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Every so often, I take the comics I read in a given week and sort them into two stacks. In one stack are those that have a cover decently expressive of the interior. In the other are those that say little to nothing or are misleading.

This week, I review Astonishing X-Men #25 as a bonus!

American Dream #5–The mini series comes to climactic finish and can you guess the focus? American Dream versus a giant crystal monster! Sure, they don’t burst through the ground and fight above the city. The conflict is the draw and it happens to be the final one in the issue. Comics from the week of Independence Day and this one makes it in the first stack. Kinda cool.

(not full cover)

Astonishing X-Men #25–Warren Ellis and Simone Bianchi pick up the X-Men after the events of “Messiah Complex”. The X-Men have moved to San Francisco and are still trying to figure out their new method of operation (which readers can figure out if they read the recap page at the front). Due to this, and probably the likelihood of people buying the title simply because of a change in creative team, Ellis spends the first half of the comic introducing us to the characters, their relation to each other, their respective roles on the team, and how they’re adjusting to San Francisco life. My only complaint here is that nearly everyone is funny, even when they don’t seem like they’re supposed to be (such as Storm describing how she got permission to be on the team).

Bianchi’s art is decent, and the odd layouts work well enough. However, there are no real dynamic sequences for him to draw. The art works well for this issue, but can Bianchi handle a more action-packed issue?

There are clever concepts (such as the secret of Chaparanga Bay) and nods to continuity. But as character issues go, since that is essentially what this it, it’s nothing exceptional. I give it a 3:5. And, no, the cover doesn’t make the first stack.

Batman #678–The cover shows Batman standing in the city underneath a psychedelic light. It probably is meant to show that Batman is somewhat insane inside, which he might be. The cover is a bit symbolic that way. However, there are other important aspects and, well, that thing on the cover looks to me like an attack from above more than it does psychosis. Close, but not quite.

Billy Batson & the Magic of Shazam! #1–Here, Captain Marvel is depicted as slowly turning into Billy Batson. Or maybe vice versa. Either way, this is both an inaccurate depiction of the character, and says little to nothing about the story.

Dark Tower: The Long Road Home #5–From the cover, one can see that in this issue there should be a confrontation between these two guys and that the one on the right wants to kill the one on the left. More or less, that covers the first half of the story. First stack, away!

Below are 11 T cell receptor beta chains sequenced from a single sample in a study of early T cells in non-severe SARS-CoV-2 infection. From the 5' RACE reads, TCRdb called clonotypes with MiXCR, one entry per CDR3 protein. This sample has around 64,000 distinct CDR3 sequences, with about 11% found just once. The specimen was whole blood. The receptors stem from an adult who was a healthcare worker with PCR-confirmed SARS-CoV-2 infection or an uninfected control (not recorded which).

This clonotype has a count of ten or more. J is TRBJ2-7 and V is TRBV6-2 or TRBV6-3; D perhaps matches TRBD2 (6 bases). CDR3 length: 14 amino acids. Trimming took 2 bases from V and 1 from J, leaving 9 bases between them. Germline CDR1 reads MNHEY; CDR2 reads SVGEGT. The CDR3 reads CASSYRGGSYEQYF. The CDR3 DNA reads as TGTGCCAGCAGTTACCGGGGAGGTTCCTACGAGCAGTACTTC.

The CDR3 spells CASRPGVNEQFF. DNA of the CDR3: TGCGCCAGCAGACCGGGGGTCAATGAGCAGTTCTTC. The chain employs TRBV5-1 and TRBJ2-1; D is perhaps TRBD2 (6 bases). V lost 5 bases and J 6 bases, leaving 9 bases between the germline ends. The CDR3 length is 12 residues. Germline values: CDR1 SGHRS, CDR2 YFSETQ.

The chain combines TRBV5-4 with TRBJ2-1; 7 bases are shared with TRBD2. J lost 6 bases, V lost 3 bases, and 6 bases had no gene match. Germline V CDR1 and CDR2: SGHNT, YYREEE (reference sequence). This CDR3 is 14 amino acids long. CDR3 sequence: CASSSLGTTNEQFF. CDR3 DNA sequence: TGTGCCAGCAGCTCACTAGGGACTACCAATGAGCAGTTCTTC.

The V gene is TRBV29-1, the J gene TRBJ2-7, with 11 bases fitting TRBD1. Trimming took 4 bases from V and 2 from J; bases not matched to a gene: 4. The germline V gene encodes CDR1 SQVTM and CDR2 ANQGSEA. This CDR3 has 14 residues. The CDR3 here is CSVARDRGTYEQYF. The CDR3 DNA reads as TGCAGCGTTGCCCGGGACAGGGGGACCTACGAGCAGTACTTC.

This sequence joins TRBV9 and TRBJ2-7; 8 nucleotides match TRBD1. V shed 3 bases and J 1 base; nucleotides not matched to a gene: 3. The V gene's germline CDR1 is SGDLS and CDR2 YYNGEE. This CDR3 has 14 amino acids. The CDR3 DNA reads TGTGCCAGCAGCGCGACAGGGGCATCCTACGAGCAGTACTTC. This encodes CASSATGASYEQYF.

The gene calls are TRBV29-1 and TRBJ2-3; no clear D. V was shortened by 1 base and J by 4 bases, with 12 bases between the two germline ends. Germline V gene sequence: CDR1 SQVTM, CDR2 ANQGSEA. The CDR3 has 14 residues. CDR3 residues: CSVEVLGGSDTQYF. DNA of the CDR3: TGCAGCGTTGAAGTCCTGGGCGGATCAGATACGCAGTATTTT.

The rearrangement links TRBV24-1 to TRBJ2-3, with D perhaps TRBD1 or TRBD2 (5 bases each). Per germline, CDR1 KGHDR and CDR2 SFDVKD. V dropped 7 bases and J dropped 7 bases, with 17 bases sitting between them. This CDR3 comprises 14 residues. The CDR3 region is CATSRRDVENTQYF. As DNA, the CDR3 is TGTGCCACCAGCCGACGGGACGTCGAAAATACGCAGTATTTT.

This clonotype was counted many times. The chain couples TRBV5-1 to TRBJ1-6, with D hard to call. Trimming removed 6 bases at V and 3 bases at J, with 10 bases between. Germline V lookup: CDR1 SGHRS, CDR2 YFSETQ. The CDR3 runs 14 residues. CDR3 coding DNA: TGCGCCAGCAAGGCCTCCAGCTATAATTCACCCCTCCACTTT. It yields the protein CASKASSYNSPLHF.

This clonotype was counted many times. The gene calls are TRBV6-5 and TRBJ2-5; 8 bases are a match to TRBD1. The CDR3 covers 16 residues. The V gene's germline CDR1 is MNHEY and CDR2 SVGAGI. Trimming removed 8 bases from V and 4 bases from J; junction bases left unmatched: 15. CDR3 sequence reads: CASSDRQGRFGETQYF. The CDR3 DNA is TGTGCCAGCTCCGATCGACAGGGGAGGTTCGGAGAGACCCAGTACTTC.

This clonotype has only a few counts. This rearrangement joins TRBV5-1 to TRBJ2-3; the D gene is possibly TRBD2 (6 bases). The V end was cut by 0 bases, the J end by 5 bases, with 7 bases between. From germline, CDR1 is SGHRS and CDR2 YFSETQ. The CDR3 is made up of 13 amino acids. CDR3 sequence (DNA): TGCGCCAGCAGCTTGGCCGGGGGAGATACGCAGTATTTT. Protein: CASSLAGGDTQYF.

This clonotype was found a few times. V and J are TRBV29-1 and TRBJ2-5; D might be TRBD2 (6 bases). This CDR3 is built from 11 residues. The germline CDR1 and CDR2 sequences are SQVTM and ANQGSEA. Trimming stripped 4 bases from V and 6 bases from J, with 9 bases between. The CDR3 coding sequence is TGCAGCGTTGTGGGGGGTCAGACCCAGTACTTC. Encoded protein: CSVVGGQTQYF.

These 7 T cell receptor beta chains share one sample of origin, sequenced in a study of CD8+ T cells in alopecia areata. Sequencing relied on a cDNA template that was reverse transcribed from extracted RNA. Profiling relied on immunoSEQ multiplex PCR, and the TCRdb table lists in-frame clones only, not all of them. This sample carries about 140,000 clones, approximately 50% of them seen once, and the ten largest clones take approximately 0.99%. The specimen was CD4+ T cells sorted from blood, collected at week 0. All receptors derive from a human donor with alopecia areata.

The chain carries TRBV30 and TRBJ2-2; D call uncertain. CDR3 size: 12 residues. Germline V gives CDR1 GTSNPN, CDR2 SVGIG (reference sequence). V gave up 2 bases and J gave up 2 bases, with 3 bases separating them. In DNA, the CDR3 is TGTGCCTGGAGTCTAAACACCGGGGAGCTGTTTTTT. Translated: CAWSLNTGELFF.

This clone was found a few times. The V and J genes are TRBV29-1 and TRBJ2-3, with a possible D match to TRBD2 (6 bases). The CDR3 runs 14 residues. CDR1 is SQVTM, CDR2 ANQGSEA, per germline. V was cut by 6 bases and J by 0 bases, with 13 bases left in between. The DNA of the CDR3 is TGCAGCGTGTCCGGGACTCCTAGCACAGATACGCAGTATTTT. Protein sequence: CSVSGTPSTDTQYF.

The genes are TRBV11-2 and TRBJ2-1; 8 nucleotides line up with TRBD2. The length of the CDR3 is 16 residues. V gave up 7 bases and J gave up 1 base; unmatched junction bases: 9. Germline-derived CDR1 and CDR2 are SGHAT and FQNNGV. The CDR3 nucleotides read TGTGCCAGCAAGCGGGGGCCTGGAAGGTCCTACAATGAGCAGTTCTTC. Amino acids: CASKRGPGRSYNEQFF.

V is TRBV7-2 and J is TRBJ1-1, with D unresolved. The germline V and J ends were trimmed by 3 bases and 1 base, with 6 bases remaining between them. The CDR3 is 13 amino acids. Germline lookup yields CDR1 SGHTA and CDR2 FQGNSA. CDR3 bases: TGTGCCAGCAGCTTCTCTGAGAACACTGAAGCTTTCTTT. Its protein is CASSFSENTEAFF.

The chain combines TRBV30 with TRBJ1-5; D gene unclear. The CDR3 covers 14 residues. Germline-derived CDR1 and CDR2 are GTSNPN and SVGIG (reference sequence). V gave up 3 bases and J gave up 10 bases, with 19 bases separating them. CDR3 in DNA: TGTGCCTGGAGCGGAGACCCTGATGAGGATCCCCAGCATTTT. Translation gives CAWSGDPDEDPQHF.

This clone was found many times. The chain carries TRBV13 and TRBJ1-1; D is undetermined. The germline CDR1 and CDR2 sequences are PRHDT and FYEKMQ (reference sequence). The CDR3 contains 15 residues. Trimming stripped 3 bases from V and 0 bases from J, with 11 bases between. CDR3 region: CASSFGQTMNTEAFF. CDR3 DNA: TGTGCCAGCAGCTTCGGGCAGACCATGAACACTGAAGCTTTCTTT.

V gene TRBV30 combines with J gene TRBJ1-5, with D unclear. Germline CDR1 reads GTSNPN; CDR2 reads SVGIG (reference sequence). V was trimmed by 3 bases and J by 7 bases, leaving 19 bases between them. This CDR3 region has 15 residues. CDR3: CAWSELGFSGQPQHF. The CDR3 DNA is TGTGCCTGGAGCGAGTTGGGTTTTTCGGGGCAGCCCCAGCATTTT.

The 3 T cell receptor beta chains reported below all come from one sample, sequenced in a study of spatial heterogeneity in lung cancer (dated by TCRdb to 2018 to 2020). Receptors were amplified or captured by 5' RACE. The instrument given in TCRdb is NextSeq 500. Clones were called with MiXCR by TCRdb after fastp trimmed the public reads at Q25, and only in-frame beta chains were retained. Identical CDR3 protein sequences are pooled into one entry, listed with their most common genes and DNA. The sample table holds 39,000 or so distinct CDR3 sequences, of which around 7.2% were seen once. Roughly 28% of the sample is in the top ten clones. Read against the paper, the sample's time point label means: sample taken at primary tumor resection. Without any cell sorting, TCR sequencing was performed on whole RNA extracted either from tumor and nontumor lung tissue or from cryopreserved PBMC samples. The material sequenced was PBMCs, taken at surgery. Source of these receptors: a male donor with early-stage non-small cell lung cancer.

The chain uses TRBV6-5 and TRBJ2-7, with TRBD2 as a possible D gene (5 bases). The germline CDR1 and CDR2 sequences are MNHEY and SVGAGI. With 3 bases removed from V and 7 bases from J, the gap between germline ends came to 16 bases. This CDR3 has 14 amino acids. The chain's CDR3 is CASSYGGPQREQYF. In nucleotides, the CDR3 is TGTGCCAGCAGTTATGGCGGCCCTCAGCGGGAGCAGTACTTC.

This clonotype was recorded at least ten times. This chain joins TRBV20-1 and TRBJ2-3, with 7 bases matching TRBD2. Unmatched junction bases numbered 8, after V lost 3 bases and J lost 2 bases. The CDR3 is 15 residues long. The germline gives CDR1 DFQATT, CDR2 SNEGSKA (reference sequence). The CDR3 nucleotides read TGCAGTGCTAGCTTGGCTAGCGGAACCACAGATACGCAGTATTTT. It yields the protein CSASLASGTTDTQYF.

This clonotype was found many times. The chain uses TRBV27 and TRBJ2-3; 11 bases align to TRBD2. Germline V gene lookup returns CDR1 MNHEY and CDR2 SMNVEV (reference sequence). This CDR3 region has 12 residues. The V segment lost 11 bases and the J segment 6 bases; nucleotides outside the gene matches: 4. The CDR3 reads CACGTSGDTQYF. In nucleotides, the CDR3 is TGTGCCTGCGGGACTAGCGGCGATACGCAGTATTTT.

Dynamo 5 #14–The first third of this issue deals with a mysterious new protector of the city named Vigil. (And if you check out the back cover, that name is provided.) She does fight a strong guy and a guy with an electric fist. Good enough, but just barely.

Grimm Fairy Tales #28–The story is about a girl’s life as influenced by the tale of The Ugly Duckling. The cover seems to express this simply by including a group of ducklings and a swan. However, the focus of the cover is a bikini-wearing-girl that is presumably the mysterious redhead that essentially guides the story. So, I can interpret the cover going backward. But just looking at the cover itself beforehand, I’d assume it’s a standard poster wannabe.

House of Mystery #3–The cover depicts a shadowy figure standing in front of a skull. The figure in question appears toward the end, but has little impact on this issue specifically. Death is an important concept here, as well. However, learning important details about the story is nigh impossible.

Legion of Super-Heroes #43–The team above are trapped on Rimbor, on the run, and getting shot at whenever they make their whereabouts known. So, yes, they do flee from the sewer while hiding and, yes, Colossal Boy gets shot. It’s not a pivotal moment of the issue, but it is relevant and does adequately express one of the plots. I’ll put it in the first stack.

Nightwing #146–“BURIAL AT SEA”, it reads, while showing Nightwing surrounded by corpses. That scene isn’t that important, and is handled within the first two pages.

Noble Causes #35–I’m going to be lenient and let this one into the first stack. The Nobles confront the metallic guy on the cover, and his machinations are in pretty much every part of the issue. It would help if the cover showed everyone that attacks Crucible (said metallic guy), but I won’t be picky.

Rann-Thanagar Holy War #3–The main characters are in the clutches of a villain! (He’s named Deacon Dark, but you can’t know that from the cover.) Within the issue, they are, but they aren’t. Dark himself plays a small role in the issue, but it’s what he does and has done that’s of more relevance.

Star Trek: Enterprise Experiment #3–The cover shows Captain Kirk fighting a Klingon. It doesn’t happen. Nothing close does, actually.